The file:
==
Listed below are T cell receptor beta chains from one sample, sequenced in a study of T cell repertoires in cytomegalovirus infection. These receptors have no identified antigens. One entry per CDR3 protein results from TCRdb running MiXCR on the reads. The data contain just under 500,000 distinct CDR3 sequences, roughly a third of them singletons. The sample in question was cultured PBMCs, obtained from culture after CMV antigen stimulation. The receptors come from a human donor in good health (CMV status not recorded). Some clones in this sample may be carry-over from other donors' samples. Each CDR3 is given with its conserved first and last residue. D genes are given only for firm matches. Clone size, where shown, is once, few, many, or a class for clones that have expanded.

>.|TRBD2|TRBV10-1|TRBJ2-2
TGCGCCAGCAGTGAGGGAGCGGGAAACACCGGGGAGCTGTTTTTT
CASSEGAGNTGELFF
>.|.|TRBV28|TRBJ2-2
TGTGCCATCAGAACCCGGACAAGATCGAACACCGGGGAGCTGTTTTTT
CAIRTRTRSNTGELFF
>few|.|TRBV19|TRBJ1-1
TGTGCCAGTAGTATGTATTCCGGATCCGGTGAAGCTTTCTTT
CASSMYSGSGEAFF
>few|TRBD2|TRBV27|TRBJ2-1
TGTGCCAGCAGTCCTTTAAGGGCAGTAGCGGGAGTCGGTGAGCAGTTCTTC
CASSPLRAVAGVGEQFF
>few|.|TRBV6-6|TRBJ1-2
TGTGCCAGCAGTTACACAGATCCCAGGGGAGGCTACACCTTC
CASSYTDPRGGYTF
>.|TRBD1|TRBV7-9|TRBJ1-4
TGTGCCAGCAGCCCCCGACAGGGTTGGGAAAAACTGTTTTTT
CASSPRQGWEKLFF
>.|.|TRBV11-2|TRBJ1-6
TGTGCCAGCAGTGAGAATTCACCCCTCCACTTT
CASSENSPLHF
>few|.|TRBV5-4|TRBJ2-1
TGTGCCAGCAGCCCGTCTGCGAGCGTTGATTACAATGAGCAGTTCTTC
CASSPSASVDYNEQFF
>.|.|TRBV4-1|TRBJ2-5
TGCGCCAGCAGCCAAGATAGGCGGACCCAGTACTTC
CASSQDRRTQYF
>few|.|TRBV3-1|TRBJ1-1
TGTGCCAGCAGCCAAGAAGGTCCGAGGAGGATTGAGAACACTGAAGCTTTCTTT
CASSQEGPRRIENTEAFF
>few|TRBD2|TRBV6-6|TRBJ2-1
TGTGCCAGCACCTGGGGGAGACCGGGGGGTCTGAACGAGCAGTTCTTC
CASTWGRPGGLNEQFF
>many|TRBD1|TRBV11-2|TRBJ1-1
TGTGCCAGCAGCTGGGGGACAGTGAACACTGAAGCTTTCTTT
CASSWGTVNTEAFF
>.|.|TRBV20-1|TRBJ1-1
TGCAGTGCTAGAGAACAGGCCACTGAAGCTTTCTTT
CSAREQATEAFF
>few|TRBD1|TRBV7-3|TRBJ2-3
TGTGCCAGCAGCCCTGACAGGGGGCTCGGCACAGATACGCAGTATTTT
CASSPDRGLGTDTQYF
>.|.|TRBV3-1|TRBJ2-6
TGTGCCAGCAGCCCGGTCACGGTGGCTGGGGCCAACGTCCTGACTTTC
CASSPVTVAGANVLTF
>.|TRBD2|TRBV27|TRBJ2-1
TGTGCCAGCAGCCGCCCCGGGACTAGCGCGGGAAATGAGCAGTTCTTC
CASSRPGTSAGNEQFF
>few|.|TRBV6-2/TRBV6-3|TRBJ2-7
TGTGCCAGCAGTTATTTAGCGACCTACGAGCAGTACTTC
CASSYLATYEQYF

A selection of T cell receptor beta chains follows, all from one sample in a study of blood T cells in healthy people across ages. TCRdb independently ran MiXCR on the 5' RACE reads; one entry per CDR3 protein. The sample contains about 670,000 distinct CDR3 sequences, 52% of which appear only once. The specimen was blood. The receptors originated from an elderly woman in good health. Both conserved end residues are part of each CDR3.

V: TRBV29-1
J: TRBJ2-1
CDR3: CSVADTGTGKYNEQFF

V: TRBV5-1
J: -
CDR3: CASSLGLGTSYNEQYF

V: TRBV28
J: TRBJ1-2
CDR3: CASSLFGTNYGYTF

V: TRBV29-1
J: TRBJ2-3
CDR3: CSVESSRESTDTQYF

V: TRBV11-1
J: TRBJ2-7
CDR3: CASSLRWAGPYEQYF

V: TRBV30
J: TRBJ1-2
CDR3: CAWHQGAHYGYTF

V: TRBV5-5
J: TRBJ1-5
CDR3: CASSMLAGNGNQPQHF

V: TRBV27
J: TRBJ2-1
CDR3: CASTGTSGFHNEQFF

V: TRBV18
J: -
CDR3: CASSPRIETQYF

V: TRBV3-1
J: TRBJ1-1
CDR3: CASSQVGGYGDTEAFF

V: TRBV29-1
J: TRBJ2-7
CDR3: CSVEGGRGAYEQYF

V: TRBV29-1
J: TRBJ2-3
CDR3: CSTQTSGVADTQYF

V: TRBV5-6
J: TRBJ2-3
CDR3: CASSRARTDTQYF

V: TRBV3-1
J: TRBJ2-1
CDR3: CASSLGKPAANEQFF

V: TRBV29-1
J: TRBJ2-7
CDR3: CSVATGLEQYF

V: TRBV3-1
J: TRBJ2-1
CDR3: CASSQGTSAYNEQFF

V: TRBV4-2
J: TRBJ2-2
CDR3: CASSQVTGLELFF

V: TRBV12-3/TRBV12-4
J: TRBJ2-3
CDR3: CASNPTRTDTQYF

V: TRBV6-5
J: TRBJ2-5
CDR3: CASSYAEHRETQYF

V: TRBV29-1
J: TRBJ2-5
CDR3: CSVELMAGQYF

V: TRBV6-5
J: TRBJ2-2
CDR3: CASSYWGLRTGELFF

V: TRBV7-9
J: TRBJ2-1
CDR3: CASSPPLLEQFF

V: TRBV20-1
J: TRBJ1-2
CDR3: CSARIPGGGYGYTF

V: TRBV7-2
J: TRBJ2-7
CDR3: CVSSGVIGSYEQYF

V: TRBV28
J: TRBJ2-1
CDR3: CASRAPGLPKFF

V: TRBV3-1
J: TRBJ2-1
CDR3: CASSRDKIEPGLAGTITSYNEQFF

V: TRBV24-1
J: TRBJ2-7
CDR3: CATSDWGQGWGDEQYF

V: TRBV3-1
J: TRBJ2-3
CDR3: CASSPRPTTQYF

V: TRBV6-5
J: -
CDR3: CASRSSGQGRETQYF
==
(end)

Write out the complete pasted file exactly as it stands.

Listed below are T cell receptor beta chains from one sample, sequenced in a study of T cell repertoires in cytomegalovirus infection. These receptors have no identified antigens. One entry per CDR3 protein results from TCRdb running MiXCR on the reads. The data contain just under 500,000 distinct CDR3 sequences, roughly a third of them singletons. The sample in question was cultured PBMCs, obtained from culture after CMV antigen stimulation. The receptors come from a human donor in good health (CMV status not recorded). Some clones in this sample may be carry-over from other donors' samples. Each CDR3 is given with its conserved first and last residue. D genes are given only for firm matches. Clone size, where shown, is once, few, many, or a class for clones that have expanded.

>.|TRBD2|TRBV10-1|TRBJ2-2
TGCGCCAGCAGTGAGGGAGCGGGAAACACCGGGGAGCTGTTTTTT
CASSEGAGNTGELFF
>.|.|TRBV28|TRBJ2-2
TGTGCCATCAGAACCCGGACAAGATCGAACACCGGGGAGCTGTTTTTT
CAIRTRTRSNTGELFF
>few|.|TRBV19|TRBJ1-1
TGTGCCAGTAGTATGTATTCCGGATCCGGTGAAGCTTTCTTT
CASSMYSGSGEAFF
>few|TRBD2|TRBV27|TRBJ2-1
TGTGCCAGCAGTCCTTTAAGGGCAGTAGCGGGAGTCGGTGAGCAGTTCTTC
CASSPLRAVAGVGEQFF
>few|.|TRBV6-6|TRBJ1-2
TGTGCCAGCAGTTACACAGATCCCAGGGGAGGCTACACCTTC
CASSYTDPRGGYTF
>.|TRBD1|TRBV7-9|TRBJ1-4
TGTGCCAGCAGCCCCCGACAGGGTTGGGAAAAACTGTTTTTT
CASSPRQGWEKLFF
>.|.|TRBV11-2|TRBJ1-6
TGTGCCAGCAGTGAGAATTCACCCCTCCACTTT
CASSENSPLHF
>few|.|TRBV5-4|TRBJ2-1
TGTGCCAGCAGCCCGTCTGCGAGCGTTGATTACAATGAGCAGTTCTTC
CASSPSASVDYNEQFF
>.|.|TRBV4-1|TRBJ2-5
TGCGCCAGCAGCCAAGATAGGCGGACCCAGTACTTC
CASSQDRRTQYF
>few|.|TRBV3-1|TRBJ1-1
TGTGCCAGCAGCCAAGAAGGTCCGAGGAGGATTGAGAACACTGAAGCTTTCTTT
CASSQEGPRRIENTEAFF
>few|TRBD2|TRBV6-6|TRBJ2-1
TGTGCCAGCACCTGGGGGAGACCGGGGGGTCTGAACGAGCAGTTCTTC
CASTWGRPGGLNEQFF
>many|TRBD1|TRBV11-2|TRBJ1-1
TGTGCCAGCAGCTGGGGGACAGTGAACACTGAAGCTTTCTTT
CASSWGTVNTEAFF
>.|.|TRBV20-1|TRBJ1-1
TGCAGTGCTAGAGAACAGGCCACTGAAGCTTTCTTT
CSAREQATEAFF
>few|TRBD1|TRBV7-3|TRBJ2-3
TGTGCCAGCAGCCCTGACAGGGGGCTCGGCACAGATACGCAGTATTTT
CASSPDRGLGTDTQYF
>.|.|TRBV3-1|TRBJ2-6
TGTGCCAGCAGCCCGGTCACGGTGGCTGGGGCCAACGTCCTGACTTTC
CASSPVTVAGANVLTF
>.|TRBD2|TRBV27|TRBJ2-1
TGTGCCAGCAGCCGCCCCGGGACTAGCGCGGGAAATGAGCAGTTCTTC
CASSRPGTSAGNEQFF
>few|.|TRBV6-2/TRBV6-3|TRBJ2-7
TGTGCCAGCAGTTATTTAGCGACCTACGAGCAGTACTTC
CASSYLATYEQYF

A selection of T cell receptor beta chains follows, all from one sample in a study of blood T cells in healthy people across ages. TCRdb independently ran MiXCR on the 5' RACE reads; one entry per CDR3 protein. The sample contains about 670,000 distinct CDR3 sequences, 52% of which appear only once. The specimen was blood. The receptors originated from an elderly woman in good health. Both conserved end residues are part of each CDR3.

V: TRBV29-1
J: TRBJ2-1
CDR3: CSVADTGTGKYNEQFF

V: TRBV5-1
J: -
CDR3: CASSLGLGTSYNEQYF

V: TRBV28
J: TRBJ1-2
CDR3: CASSLFGTNYGYTF

V: TRBV29-1
J: TRBJ2-3
CDR3: CSVESSRESTDTQYF

V: TRBV11-1
J: TRBJ2-7
CDR3: CASSLRWAGPYEQYF

V: TRBV30
J: TRBJ1-2
CDR3: CAWHQGAHYGYTF

V: TRBV5-5
J: TRBJ1-5
CDR3: CASSMLAGNGNQPQHF

V: TRBV27
J: TRBJ2-1
CDR3: CASTGTSGFHNEQFF

V: TRBV18
J: -
CDR3: CASSPRIETQYF

V: TRBV3-1
J: TRBJ1-1
CDR3: CASSQVGGYGDTEAFF

V: TRBV29-1
J: TRBJ2-7
CDR3: CSVEGGRGAYEQYF

V: TRBV29-1
J: TRBJ2-3
CDR3: CSTQTSGVADTQYF

V: TRBV5-6
J: TRBJ2-3
CDR3: CASSRARTDTQYF

V: TRBV3-1
J: TRBJ2-1
CDR3: CASSLGKPAANEQFF

V: TRBV29-1
J: TRBJ2-7
CDR3: CSVATGLEQYF

V: TRBV3-1
J: TRBJ2-1
CDR3: CASSQGTSAYNEQFF

V: TRBV4-2
J: TRBJ2-2
CDR3: CASSQVTGLELFF

V: TRBV12-3/TRBV12-4
J: TRBJ2-3
CDR3: CASNPTRTDTQYF

V: TRBV6-5
J: TRBJ2-5
CDR3: CASSYAEHRETQYF

V: TRBV29-1
J: TRBJ2-5
CDR3: CSVELMAGQYF

V: TRBV6-5
J: TRBJ2-2
CDR3: CASSYWGLRTGELFF

V: TRBV7-9
J: TRBJ2-1
CDR3: CASSPPLLEQFF

V: TRBV20-1
J: TRBJ1-2
CDR3: CSARIPGGGYGYTF

V: TRBV7-2
J: TRBJ2-7
CDR3: CVSSGVIGSYEQYF

V: TRBV28
J: TRBJ2-1
CDR3: CASRAPGLPKFF

V: TRBV3-1
J: TRBJ2-1
CDR3: CASSRDKIEPGLAGTITSYNEQFF

V: TRBV24-1
J: TRBJ2-7
CDR3: CATSDWGQGWGDEQYF

V: TRBV3-1
J: TRBJ2-3
CDR3: CASSPRPTTQYF

V: TRBV6-5
J: -
CDR3: CASRSSGQGRETQYF